Hollin, Gregory J.S.
Social order and disorder in autism.
PhD thesis, University of Nottingham.
This thesis investigates autism as it has been understood in the cognitive and social (neuro)sciences, within the United Kingdom, since 1985. Of specific interest is how these sciences discover, construct, and experiment upon individuals who are understood as socially abnormal. Theoretically, the thesis is positioned between Foucauldian History and Philosophy of Science, Medical Sociology, and Science and Technology Studies. Empirically, two key sources of information are relied upon. Firstly, there is an extensive critical reading of the published literature from 1985 to the present. Secondly, twenty qualitative research interviews were conducted with academic researchers, based within the UK, and with core interests in psychology in general and autism in particular. It is firstly argued that the cognitive sciences rely upon a particular, historically novel, construction of the social in order to articulate autism as social disorder. It is then argued that, although autism is frequently reported as heterogeneous and illusory within the laboratory, social disorder appears self-evident when the autistic individual is required to interact with both the researcher and broader society. Following these findings it is argued that the researcher does not observe autism but, rather, that they achieve it. Finally it is argued that the language of autism is itself capable of ushering in novel conceptualisations of social conduct that may apply to all individuals and not just those diagnosed with the condition. Following these empirical findings it is argued that autism is best understood as the consequence of particular socio-historical conditions. It is asked if these socio-historical conditions may include a novel knowledge-power nexus arising in the mid-twentieth century, named here a socio-emotive politics, of which autism is just one consequence.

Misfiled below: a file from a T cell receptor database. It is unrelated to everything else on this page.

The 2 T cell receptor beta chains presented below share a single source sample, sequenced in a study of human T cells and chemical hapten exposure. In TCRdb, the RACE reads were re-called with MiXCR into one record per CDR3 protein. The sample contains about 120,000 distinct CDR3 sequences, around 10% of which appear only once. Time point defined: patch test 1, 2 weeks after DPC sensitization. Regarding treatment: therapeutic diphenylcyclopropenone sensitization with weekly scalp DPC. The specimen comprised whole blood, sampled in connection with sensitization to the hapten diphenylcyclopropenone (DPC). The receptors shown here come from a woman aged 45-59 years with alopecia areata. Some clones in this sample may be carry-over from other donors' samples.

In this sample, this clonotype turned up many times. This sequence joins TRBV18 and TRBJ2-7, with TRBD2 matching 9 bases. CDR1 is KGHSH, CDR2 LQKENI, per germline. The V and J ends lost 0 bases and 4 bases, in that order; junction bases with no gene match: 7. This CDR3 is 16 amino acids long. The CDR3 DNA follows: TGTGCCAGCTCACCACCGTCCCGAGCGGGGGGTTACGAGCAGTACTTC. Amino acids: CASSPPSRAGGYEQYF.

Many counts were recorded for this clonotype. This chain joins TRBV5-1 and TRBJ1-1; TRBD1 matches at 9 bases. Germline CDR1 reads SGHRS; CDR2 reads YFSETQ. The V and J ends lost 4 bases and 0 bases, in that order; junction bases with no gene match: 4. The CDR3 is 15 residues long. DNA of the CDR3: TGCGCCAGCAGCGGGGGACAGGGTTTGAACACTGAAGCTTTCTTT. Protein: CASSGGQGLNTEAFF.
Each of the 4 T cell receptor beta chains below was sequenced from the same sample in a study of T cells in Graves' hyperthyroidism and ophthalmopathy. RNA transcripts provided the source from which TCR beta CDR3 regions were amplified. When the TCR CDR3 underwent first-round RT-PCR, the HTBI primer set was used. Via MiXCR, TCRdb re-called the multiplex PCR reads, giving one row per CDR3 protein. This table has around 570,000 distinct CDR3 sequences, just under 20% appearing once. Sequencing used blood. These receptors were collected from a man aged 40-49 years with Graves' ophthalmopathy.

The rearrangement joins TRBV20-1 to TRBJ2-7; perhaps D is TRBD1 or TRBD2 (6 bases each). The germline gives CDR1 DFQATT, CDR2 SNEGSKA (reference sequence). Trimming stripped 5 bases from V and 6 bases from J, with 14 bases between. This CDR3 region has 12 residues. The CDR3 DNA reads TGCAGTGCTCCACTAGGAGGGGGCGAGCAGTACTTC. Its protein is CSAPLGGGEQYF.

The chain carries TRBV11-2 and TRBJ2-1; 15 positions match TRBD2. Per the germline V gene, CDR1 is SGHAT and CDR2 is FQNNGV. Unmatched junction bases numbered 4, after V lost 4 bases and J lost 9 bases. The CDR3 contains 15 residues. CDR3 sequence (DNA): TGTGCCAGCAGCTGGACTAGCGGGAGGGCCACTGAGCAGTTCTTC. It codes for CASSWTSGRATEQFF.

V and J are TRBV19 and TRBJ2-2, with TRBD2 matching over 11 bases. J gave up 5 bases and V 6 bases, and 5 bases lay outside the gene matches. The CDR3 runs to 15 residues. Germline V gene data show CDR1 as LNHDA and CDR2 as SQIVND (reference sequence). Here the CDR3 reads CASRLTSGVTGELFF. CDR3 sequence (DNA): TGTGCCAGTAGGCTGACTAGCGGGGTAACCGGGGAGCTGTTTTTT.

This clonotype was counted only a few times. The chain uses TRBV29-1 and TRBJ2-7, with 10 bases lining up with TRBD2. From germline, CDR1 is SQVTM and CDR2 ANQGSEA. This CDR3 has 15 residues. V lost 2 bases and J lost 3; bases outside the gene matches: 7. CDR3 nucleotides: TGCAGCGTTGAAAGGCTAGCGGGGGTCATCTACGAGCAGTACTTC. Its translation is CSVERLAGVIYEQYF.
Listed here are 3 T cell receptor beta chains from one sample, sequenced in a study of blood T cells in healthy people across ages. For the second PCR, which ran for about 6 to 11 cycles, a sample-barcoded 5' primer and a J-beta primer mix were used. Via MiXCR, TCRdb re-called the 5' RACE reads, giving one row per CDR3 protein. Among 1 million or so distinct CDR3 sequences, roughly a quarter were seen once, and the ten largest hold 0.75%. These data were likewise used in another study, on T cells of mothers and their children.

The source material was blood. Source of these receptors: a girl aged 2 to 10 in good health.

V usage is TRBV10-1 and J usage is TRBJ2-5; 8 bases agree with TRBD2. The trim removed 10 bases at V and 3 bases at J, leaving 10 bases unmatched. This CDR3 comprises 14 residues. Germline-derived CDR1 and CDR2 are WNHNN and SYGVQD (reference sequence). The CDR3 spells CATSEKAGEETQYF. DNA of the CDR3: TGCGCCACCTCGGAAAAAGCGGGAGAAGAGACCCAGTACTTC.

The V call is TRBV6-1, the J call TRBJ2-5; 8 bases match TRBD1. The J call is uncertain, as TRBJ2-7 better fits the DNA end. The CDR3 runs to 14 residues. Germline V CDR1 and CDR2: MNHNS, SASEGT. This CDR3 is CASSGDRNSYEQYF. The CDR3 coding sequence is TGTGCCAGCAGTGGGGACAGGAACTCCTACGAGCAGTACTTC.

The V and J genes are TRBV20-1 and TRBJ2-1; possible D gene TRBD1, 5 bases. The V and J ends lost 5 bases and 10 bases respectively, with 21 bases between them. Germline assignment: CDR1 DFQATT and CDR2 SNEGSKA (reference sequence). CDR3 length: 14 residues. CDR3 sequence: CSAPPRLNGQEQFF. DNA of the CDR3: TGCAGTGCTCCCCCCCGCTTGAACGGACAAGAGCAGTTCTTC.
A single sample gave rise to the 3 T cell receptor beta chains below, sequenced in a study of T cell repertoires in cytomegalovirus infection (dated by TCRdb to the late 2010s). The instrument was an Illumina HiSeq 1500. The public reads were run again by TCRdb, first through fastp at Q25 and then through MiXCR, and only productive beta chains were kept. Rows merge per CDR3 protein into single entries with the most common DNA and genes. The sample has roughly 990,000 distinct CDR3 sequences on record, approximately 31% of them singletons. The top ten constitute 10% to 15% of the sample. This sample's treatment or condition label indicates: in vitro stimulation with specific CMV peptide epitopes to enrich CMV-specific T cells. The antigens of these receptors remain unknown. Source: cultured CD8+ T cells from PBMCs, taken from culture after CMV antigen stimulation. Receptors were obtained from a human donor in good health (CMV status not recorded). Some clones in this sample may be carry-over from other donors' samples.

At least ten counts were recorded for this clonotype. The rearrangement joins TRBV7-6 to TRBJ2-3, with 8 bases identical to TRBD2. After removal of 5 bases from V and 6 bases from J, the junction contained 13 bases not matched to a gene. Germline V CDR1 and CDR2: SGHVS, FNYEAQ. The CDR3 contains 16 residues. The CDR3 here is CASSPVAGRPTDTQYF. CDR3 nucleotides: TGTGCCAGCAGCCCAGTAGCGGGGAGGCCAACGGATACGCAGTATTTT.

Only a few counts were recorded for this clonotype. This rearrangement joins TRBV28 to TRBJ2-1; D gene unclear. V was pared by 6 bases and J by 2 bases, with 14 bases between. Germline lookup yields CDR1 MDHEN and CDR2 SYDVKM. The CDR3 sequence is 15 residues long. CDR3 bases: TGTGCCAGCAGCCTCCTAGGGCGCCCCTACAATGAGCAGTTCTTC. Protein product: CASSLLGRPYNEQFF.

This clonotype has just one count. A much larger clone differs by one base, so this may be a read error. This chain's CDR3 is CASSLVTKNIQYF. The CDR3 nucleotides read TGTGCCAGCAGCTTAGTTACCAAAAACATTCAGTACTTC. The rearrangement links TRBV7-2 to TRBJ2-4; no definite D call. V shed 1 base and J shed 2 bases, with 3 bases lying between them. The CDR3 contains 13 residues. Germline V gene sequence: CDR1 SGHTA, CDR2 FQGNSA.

Thesis (University of Nottingham only)
||R Medicine > RC Internal medicine > RC 321 Neuroscience. Biological psychiatry. Neuropsychiatry
||UK Campuses > Faculty of Social Sciences, Law and Education > School of Sociology and Social Policy
||13 Feb 2014 12:01
||15 Sep 2016 05:55
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